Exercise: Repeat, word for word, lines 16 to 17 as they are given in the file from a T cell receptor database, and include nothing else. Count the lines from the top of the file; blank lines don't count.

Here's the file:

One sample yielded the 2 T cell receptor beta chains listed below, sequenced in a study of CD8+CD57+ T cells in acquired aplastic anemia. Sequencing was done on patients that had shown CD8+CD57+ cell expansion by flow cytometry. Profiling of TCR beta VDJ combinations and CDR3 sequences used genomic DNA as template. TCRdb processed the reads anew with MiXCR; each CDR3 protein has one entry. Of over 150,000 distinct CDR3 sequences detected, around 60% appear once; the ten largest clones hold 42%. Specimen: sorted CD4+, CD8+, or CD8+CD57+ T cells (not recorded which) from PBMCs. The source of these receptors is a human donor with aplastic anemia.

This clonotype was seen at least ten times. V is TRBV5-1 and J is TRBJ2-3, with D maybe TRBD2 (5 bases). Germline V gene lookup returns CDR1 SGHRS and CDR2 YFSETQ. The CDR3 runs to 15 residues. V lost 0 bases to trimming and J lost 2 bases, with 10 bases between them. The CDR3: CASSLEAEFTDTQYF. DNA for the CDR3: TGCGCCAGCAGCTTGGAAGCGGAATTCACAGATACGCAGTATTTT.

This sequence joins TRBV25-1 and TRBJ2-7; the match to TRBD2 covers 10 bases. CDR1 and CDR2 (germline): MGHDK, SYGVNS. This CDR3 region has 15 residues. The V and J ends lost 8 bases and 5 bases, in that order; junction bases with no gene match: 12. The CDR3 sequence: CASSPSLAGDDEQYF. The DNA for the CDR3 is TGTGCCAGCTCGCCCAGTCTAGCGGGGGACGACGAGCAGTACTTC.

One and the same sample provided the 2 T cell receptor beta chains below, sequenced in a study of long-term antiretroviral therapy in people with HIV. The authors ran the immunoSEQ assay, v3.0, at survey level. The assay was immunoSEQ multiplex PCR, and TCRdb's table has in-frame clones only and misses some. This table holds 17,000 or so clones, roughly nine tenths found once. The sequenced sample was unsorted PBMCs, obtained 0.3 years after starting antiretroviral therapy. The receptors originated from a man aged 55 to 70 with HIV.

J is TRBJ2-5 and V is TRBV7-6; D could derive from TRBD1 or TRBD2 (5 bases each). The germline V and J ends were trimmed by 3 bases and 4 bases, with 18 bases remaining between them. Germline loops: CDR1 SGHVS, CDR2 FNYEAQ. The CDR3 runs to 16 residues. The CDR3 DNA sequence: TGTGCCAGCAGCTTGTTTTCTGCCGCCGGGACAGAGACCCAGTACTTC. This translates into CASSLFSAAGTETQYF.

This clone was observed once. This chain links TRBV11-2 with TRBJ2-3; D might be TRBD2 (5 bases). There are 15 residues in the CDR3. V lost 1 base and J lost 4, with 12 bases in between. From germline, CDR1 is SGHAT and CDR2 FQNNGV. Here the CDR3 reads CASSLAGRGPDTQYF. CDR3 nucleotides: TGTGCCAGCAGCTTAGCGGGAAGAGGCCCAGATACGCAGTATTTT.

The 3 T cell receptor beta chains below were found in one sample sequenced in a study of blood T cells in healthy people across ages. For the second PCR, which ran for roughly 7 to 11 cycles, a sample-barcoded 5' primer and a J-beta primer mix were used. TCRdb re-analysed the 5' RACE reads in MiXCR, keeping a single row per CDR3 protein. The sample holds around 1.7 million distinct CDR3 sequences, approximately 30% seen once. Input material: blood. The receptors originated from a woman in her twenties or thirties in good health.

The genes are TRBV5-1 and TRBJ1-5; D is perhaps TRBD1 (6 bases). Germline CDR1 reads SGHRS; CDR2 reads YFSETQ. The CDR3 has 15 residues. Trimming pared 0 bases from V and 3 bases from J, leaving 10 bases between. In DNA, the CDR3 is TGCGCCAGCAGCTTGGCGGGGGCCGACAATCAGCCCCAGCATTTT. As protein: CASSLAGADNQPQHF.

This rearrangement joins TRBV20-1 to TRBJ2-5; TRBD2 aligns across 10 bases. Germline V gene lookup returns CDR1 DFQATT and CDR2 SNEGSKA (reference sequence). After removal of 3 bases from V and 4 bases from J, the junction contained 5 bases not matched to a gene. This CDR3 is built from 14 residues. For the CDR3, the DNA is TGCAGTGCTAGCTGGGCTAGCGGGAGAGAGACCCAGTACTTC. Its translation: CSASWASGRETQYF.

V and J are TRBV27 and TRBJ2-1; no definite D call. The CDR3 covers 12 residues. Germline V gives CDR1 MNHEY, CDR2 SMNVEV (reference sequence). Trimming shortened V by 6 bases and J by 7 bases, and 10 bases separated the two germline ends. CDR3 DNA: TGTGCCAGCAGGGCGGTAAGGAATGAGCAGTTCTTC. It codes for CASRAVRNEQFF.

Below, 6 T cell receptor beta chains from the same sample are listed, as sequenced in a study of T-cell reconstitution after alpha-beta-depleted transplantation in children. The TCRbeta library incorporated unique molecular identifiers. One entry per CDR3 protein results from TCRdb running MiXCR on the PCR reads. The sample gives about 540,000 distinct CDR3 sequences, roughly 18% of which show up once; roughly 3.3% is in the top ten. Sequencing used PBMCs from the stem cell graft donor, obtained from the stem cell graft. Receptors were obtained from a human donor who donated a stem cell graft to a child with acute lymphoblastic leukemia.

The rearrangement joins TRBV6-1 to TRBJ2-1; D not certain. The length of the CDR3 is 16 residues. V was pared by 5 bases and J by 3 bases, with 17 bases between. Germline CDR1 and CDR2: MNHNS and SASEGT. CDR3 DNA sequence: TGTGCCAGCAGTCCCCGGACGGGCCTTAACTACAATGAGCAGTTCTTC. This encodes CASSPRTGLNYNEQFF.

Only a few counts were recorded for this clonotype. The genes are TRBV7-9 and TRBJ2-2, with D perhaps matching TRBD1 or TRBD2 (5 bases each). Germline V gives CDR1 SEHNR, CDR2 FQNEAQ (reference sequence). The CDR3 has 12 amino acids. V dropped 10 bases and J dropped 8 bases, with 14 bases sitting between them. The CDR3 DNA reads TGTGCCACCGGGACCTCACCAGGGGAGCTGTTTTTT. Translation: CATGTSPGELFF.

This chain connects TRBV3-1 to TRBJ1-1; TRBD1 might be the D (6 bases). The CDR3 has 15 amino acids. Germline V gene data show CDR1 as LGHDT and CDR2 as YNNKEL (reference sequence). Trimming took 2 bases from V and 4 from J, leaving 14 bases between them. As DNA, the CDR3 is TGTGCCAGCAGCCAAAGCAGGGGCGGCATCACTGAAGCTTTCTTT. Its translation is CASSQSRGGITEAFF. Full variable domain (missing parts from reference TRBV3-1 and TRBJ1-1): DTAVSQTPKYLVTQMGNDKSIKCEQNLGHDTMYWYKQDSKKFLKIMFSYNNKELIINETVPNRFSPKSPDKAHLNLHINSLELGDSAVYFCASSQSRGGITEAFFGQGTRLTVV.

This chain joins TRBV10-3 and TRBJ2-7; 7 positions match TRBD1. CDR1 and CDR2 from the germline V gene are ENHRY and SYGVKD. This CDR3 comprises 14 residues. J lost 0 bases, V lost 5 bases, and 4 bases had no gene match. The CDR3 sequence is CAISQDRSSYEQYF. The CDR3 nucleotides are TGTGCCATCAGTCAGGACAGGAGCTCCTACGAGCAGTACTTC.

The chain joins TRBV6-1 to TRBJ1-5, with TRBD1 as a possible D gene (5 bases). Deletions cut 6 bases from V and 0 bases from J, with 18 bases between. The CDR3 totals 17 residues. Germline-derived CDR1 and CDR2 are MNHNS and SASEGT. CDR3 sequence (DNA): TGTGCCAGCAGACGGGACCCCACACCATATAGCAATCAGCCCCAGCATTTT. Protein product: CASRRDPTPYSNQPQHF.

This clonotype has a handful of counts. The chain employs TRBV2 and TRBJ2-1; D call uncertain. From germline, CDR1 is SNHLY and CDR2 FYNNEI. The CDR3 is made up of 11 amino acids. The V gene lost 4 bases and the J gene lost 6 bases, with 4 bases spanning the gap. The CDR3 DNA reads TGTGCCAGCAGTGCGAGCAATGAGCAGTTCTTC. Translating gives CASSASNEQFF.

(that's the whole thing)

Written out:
The chain joins TRBV6-1 to TRBJ1-5, with TRBD1 as a possible D gene (5 bases). Deletions cut 6 bases from V and 0 bases from J, with 18 bases between. The CDR3 totals 17 residues. Germline-derived CDR1 and CDR2 are MNHNS and SASEGT. CDR3 sequence (DNA): TGTGCCAGCAGACGGGACCCCACACCATATAGCAATCAGCCCCAGCATTTT. Protein product: CASRRDPTPYSNQPQHF.

This clonotype has a handful of counts. The chain employs TRBV2 and TRBJ2-1; D call uncertain. From germline, CDR1 is SNHLY and CDR2 FYNNEI. The CDR3 is made up of 11 amino acids. The V gene lost 4 bases and the J gene lost 6 bases, with 4 bases spanning the gap. The CDR3 DNA reads TGTGCCAGCAGTGCGAGCAATGAGCAGTTCTTC. Translating gives CASSASNEQFF.